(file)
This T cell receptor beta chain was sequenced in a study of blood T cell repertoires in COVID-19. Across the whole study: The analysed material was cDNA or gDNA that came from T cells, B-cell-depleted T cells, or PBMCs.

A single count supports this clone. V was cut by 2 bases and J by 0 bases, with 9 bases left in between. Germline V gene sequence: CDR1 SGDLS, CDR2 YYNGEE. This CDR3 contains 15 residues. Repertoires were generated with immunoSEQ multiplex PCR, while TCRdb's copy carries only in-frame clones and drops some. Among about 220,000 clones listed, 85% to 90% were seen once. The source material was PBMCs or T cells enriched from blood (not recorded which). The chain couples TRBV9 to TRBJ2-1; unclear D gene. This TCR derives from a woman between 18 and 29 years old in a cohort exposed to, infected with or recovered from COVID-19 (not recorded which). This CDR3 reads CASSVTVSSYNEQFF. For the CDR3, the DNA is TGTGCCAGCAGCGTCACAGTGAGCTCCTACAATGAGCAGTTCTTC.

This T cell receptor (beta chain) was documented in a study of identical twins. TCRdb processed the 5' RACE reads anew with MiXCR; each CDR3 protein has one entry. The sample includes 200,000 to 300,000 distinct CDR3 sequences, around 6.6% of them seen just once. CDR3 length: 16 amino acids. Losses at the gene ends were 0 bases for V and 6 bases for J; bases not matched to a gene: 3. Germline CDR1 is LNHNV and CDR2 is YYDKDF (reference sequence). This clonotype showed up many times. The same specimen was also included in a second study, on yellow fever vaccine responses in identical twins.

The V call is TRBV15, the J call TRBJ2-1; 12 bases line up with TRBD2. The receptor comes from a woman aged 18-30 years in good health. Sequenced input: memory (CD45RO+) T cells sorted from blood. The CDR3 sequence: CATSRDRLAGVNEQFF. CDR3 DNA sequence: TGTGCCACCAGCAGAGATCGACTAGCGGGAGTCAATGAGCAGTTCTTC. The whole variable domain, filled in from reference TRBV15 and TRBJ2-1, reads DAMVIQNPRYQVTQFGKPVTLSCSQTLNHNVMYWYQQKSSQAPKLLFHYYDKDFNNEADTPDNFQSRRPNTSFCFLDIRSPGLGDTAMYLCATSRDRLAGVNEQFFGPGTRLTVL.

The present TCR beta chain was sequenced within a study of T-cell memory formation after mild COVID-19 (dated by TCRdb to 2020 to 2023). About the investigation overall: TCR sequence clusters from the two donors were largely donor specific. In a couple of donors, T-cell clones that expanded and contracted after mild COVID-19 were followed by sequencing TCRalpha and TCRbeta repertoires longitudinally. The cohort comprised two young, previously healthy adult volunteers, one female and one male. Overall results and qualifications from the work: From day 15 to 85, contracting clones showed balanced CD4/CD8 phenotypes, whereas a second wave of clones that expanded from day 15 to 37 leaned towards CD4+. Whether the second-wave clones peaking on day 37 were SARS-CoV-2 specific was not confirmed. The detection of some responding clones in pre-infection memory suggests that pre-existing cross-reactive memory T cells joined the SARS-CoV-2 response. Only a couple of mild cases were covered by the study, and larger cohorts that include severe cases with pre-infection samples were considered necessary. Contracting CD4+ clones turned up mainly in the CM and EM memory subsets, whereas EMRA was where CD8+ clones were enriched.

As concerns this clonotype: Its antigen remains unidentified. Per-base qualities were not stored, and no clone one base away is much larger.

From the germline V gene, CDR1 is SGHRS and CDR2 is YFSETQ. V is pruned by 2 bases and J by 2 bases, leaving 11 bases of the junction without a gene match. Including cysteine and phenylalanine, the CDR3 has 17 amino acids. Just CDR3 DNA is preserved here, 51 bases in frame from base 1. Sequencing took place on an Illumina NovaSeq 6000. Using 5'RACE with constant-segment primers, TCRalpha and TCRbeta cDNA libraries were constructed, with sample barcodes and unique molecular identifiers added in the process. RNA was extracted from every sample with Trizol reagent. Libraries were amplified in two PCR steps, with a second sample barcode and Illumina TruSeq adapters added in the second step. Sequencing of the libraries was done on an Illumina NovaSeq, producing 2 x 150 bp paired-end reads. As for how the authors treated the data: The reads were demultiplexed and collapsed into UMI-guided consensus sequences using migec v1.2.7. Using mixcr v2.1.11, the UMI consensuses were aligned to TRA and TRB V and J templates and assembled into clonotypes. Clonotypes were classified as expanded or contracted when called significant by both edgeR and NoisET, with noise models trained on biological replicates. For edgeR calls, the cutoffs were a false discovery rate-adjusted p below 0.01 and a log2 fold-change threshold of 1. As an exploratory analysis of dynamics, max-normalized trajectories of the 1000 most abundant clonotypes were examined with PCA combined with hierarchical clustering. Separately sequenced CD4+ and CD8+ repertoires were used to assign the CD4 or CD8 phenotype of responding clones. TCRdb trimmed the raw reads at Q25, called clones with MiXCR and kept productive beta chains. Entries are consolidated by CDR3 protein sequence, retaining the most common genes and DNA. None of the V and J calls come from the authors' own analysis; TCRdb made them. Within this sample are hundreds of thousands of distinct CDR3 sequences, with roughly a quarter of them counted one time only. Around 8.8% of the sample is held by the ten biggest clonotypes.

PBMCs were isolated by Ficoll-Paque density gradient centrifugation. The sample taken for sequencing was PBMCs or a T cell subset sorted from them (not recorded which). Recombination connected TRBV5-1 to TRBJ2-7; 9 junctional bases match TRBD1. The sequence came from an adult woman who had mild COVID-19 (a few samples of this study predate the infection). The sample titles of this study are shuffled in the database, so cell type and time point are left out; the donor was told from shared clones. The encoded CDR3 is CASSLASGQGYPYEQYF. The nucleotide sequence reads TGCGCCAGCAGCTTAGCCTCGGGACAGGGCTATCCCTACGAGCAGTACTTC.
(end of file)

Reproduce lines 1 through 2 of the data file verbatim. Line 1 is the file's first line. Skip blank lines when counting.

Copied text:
This T cell receptor beta chain was sequenced in a study of blood T cell repertoires in COVID-19. Across the whole study: The analysed material was cDNA or gDNA that came from T cells, B-cell-depleted T cells, or PBMCs.

A single count supports this clone. V was cut by 2 bases and J by 0 bases, with 9 bases left in between. Germline V gene sequence: CDR1 SGDLS, CDR2 YYNGEE. This CDR3 contains 15 residues. Repertoires were generated with immunoSEQ multiplex PCR, while TCRdb's copy carries only in-frame clones and drops some. Among about 220,000 clones listed, 85% to 90% were seen once. The source material was PBMCs or T cells enriched from blood (not recorded which). The chain couples TRBV9 to TRBJ2-1; unclear D gene. This TCR derives from a woman between 18 and 29 years old in a cohort exposed to, infected with or recovered from COVID-19 (not recorded which). This CDR3 reads CASSVTVSSYNEQFF. For the CDR3, the DNA is TGTGCCAGCAGCGTCACAGTGAGCTCCTACAATGAGCAGTTCTTC.